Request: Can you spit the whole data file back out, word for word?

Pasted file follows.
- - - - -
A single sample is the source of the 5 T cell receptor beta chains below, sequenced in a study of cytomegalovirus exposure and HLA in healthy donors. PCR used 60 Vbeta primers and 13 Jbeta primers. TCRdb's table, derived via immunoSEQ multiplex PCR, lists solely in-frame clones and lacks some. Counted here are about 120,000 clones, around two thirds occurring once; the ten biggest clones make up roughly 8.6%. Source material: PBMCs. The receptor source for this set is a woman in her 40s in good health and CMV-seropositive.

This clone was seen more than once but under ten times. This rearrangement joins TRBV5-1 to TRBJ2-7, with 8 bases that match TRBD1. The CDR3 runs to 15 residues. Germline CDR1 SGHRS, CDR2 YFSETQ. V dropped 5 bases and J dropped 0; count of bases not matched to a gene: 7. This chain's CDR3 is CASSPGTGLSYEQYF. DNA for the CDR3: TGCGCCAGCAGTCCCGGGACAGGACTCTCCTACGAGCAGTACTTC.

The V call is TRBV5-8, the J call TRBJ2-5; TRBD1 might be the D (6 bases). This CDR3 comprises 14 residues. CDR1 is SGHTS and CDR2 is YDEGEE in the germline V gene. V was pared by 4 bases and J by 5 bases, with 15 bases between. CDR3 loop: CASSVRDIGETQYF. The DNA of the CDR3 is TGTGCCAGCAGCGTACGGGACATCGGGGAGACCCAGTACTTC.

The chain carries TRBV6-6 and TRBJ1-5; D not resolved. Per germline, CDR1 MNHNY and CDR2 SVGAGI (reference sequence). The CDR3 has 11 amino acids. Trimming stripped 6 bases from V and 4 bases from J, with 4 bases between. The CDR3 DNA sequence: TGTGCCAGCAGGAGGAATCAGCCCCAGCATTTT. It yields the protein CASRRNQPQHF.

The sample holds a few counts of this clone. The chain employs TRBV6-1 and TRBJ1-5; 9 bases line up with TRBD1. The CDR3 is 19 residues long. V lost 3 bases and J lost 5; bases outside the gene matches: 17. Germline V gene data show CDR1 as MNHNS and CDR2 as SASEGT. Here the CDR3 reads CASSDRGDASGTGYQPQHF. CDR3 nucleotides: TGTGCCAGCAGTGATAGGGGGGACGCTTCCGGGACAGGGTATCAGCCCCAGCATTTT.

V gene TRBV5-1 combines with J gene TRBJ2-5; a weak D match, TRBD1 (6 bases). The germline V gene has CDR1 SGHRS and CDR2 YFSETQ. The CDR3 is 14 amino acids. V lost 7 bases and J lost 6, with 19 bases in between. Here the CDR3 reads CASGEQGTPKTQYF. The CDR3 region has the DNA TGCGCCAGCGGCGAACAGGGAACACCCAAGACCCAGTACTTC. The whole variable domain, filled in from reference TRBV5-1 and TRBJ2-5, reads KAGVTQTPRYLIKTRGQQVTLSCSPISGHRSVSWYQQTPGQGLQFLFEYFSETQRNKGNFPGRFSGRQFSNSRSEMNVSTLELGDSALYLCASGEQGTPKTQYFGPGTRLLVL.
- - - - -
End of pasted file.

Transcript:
A single sample is the source of the 5 T cell receptor beta chains below, sequenced in a study of cytomegalovirus exposure and HLA in healthy donors. PCR used 60 Vbeta primers and 13 Jbeta primers. TCRdb's table, derived via immunoSEQ multiplex PCR, lists solely in-frame clones and lacks some. Counted here are about 120,000 clones, around two thirds occurring once; the ten biggest clones make up roughly 8.6%. Source material: PBMCs. The receptor source for this set is a woman in her 40s in good health and CMV-seropositive.

This clone was seen more than once but under ten times. This rearrangement joins TRBV5-1 to TRBJ2-7, with 8 bases that match TRBD1. The CDR3 runs to 15 residues. Germline CDR1 SGHRS, CDR2 YFSETQ. V dropped 5 bases and J dropped 0; count of bases not matched to a gene: 7. This chain's CDR3 is CASSPGTGLSYEQYF. DNA for the CDR3: TGCGCCAGCAGTCCCGGGACAGGACTCTCCTACGAGCAGTACTTC.

The V call is TRBV5-8, the J call TRBJ2-5; TRBD1 might be the D (6 bases). This CDR3 comprises 14 residues. CDR1 is SGHTS and CDR2 is YDEGEE in the germline V gene. V was pared by 4 bases and J by 5 bases, with 15 bases between. CDR3 loop: CASSVRDIGETQYF. The DNA of the CDR3 is TGTGCCAGCAGCGTACGGGACATCGGGGAGACCCAGTACTTC.

The chain carries TRBV6-6 and TRBJ1-5; D not resolved. Per germline, CDR1 MNHNY and CDR2 SVGAGI (reference sequence). The CDR3 has 11 amino acids. Trimming stripped 6 bases from V and 4 bases from J, with 4 bases between. The CDR3 DNA sequence: TGTGCCAGCAGGAGGAATCAGCCCCAGCATTTT. It yields the protein CASRRNQPQHF.

The sample holds a few counts of this clone. The chain employs TRBV6-1 and TRBJ1-5; 9 bases line up with TRBD1. The CDR3 is 19 residues long. V lost 3 bases and J lost 5; bases outside the gene matches: 17. Germline V gene data show CDR1 as MNHNS and CDR2 as SASEGT. Here the CDR3 reads CASSDRGDASGTGYQPQHF. CDR3 nucleotides: TGTGCCAGCAGTGATAGGGGGGACGCTTCCGGGACAGGGTATCAGCCCCAGCATTTT.

V gene TRBV5-1 combines with J gene TRBJ2-5; a weak D match, TRBD1 (6 bases). The germline V gene has CDR1 SGHRS and CDR2 YFSETQ. The CDR3 is 14 amino acids. V lost 7 bases and J lost 6, with 19 bases in between. Here the CDR3 reads CASGEQGTPKTQYF. The CDR3 region has the DNA TGCGCCAGCGGCGAACAGGGAACACCCAAGACCCAGTACTTC. The whole variable domain, filled in from reference TRBV5-1 and TRBJ2-5, reads KAGVTQTPRYLIKTRGQQVTLSCSPISGHRSVSWYQQTPGQGLQFLFEYFSETQRNKGNFPGRFSGRQFSNSRSEMNVSTLELGDSALYLCASGEQGTPKTQYFGPGTRLLVL.